PRINT December 1984


IT IS NOT ALWAYS easy to identify things. This picture is full of tangible, everyday objects, each painted in its own way, not named but nicknamed. Areas are dealt with by the painter as if they existed independently of the surrounding composition. The white has been drawn so quickly through the heavy impasto below it that it looks like a sliced pizza. It ends up a little like tweed, a little like a check suit, but not a lot like either. Instead it is one more item in a collection of random details that have decided to go it alone.

Nor is it easy to tell what is going on. Admittedly a lot is happening. It is even happening on a kind of stage where every element is on display. The trouble is that although there are nods toward traditional methods of leading the eye around the canvas, giving enough clues to form the basis of a narrative, they remain only nods. Trying to piece together a coherent story is out of the question; whatever happens happens simultaneously all over the canvas. After looking long and hard the pieces still seem only elements of an ungraspable whole.

Perhaps it is only possible to begin by picking a thing and an event together. Take that leg, for instance–the one poking through the wall.

At the climax of P.G. Wodehouse’s Leave it to Psmith, Psmith and Eve Halliday are in the living room of a cottage on the grounds of Blandings Castle, held at gunpoint by Edward Cootes, a burglar pretending to be a valet, and Aileen Peavey, a gangster’s moll and poetess. Just when things are looking bad an accident occurs. At that moment “there came from above their heads a sudden sharp crackling sound, and almost simultaneously a shower of plaster fell from the ceiling, followed by the startling appearance of a long, shapely leg, which remained waggling in space.”1 Attached to the leg is Freddie Threepwood, busy searching the bedroom for a diamond necklace. In a matter of seconds the tables are turned. Looking up and spotting the leg, Cootes fires in alarm but succeeds only in bringing down a quantity of plaster. The leg is withdrawn, Psmith jumps to his feet, grabs a chair, hits Cootes over the head with it, then relieves him of the pistol. For the moment, at least, disaster is averted.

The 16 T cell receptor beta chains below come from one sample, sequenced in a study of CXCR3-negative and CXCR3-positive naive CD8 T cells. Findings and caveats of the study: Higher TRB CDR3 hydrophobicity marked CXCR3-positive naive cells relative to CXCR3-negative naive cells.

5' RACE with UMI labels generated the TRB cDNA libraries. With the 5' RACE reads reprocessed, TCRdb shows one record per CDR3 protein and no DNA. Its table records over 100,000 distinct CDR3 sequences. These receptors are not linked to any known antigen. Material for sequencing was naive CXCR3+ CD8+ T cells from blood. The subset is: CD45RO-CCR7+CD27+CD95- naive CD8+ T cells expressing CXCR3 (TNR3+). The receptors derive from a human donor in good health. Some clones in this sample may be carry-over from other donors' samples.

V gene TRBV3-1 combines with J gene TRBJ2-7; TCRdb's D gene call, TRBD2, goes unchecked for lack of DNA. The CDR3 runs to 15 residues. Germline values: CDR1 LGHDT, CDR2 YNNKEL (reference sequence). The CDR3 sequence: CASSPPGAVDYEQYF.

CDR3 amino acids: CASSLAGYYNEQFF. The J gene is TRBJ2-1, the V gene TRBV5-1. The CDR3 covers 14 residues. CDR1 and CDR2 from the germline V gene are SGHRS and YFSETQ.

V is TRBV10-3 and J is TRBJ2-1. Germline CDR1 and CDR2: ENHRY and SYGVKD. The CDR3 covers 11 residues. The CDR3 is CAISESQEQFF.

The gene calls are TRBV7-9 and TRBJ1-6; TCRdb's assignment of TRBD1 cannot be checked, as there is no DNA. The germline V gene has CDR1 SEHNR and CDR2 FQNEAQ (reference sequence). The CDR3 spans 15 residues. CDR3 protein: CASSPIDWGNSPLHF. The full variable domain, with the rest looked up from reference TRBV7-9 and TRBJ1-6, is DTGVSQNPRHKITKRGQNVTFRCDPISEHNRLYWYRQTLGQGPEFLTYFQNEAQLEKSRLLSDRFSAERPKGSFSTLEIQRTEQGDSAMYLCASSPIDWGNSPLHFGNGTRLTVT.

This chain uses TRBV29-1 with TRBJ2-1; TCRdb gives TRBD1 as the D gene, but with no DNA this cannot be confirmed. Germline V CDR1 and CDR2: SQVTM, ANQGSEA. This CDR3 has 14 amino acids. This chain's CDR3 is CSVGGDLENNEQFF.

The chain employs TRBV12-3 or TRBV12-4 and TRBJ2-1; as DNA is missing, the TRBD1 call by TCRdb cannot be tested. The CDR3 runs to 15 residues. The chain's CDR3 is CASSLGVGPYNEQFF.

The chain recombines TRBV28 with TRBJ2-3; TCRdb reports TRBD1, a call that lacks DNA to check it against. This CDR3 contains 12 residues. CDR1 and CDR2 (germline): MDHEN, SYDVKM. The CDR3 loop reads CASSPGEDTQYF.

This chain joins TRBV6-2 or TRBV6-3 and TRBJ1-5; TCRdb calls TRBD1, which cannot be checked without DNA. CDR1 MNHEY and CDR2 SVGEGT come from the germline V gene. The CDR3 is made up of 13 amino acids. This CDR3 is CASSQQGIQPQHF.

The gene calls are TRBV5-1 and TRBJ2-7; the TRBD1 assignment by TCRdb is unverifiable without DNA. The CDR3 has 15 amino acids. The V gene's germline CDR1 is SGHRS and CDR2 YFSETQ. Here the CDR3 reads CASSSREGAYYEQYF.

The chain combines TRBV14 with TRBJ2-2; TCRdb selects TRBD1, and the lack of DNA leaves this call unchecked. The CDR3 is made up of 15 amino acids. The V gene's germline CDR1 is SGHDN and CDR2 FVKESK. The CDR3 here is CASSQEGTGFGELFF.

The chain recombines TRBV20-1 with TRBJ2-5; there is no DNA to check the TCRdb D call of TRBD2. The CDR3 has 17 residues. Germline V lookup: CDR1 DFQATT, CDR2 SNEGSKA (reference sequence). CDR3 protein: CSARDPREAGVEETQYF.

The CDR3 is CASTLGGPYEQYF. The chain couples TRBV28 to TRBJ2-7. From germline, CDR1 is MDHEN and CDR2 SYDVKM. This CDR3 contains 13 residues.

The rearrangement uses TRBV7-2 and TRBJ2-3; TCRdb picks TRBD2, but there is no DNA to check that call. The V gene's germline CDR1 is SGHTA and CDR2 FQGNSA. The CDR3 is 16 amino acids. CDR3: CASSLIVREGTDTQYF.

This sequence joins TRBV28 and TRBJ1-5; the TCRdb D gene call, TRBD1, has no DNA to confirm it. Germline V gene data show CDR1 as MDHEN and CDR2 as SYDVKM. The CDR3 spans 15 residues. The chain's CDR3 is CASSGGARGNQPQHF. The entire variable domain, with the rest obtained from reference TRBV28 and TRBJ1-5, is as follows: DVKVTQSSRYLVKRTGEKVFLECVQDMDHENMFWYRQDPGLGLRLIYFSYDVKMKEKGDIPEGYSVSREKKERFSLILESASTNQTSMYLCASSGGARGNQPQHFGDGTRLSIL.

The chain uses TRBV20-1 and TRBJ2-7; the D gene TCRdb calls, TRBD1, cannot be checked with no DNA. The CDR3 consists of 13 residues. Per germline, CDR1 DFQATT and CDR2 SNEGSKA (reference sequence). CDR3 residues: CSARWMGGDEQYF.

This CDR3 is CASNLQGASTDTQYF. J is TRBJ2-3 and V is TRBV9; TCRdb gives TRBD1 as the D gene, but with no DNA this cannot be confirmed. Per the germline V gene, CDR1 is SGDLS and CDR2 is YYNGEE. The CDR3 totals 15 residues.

Steven Campbell read all of P.G. Wodehouse. Then he half forgot it. So, in T’was Once an Architect’s Office in Wee Nook, 1984, we find something like Freddie Threepwood’s leg protruding through the wall. It has entangled itself in a ’50s bookshelf, sending one seated man tumbling backwards while another, apparently stuck inside a table, clutches his hair in alarm. The maquette of a building is flung aside, the ceiling bursts apart to reveal part of a stained-glass dome, and, while a piece of archaic chemical apparatus rattles into activity, the floor collapses to reveal the ghost of the Scottish philosopher David Hume, who—like Van Helsing, the pious Dutch philosopher responsible for Dracula’s death in Bram Stoker’s novel—has become one of a set of figures occurring regularly in the paintings.

Wodehouse once claimed that he wrote novels with a “cast” of characters in mind, thinking perhaps of the repertory companies of his youth. In his preface to Summer Lightning he defended himself from charges of repetition by openly admitting their truth. “A certain critic—for such men, I regret to say, do exist—made a nasty remark about my last novel that it contained all the old characters under different names. . . . He will not be able to make a similar charge against Summer Lightning. With my superior intelligence I have outgeneralled the man this time by putting in all the old Wodehouse characters under the same names. Pretty silly it will make him feel, I rather fancy.”2 Like Wodehouse, Campbell insists on varying a basic pattern. His actors, all male, hike, camp, play tennis, hold debates, cook soup, hunt, and conduct scientific experiments. Unfitted for what they do, with bloated anatomies and a passion for tweeds, they are doomed to failure despite their good intentions. They collide with signposts or each other; wake up to find that overnight the landscape has turned into a bog; confuse maps with reality and try to climb them . . . Accidents are an inevitability. After all, they do provide a structure for the paintings.